Why is Mr Brown bothering to speak to the TUC?

Regular readers of this blog may have seen my previous comments on the way in which speeches feature less and less prominently in British media coverage of political communication (e.g. HERE, HERE and HERE).

As the party season gets under way with the Trades Union Congress in Liverpool, television news last night was telling us what Gordon Brown is going to be saying to them later today – and, in case you missed it, there’s plenty more on the BBC website:

In the rest of his speech, Mr Brown will also say that the government will take the "hard-nosed decisions" needed to steer the UK out of recession and towards a sustainable recovery.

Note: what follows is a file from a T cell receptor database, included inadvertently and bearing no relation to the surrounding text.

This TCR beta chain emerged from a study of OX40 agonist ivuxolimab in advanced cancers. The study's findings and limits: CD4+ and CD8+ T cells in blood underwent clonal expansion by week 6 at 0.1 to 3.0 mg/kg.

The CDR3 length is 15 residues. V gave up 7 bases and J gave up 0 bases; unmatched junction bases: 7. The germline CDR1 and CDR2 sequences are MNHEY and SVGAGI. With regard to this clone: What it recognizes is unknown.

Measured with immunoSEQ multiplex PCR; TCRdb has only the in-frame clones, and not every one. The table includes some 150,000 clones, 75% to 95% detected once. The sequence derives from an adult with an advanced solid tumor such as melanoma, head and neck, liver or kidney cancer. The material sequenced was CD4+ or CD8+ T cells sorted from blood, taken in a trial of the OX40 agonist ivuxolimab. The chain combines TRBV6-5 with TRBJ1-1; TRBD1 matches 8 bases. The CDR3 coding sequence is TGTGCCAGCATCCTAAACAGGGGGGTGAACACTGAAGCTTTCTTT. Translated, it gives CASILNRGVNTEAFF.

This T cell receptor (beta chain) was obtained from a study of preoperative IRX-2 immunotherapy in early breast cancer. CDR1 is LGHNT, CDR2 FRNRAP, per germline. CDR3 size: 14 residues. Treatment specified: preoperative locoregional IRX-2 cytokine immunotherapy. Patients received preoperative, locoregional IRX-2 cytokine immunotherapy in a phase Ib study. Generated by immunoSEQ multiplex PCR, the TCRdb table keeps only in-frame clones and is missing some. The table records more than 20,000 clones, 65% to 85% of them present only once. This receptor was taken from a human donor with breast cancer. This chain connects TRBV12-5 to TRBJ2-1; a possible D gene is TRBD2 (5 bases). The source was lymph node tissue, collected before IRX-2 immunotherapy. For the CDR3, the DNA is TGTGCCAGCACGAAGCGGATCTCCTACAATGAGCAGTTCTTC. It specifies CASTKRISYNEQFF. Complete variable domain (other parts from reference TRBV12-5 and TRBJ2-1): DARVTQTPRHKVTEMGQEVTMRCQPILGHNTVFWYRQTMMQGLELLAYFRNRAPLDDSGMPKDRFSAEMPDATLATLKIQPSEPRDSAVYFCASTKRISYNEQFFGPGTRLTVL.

"Today we are on a road towards recovery," he will say.

"But things are fragile, not automatic, and the recovery needs to be nurtured. People's livelihoods and homes and savings are still hanging in the balance and so, today, I say to you, don't put the recovery at risk."

Having opposed the measures that Labour has taken to support the economy through the recession, the Conservatives cannot be trusted to take the economy forward, the prime minister will argue.

"Don't risk it [the recovery] with the Tories, whose obsessive anti-state ideology means they can't see a role for government in either recession or recovery."

All of which raises the question of why Mr Brown is bothering to go to all the expense and trouble of going to Liverpool to repeat things that he and his aides have already put into the public domain.

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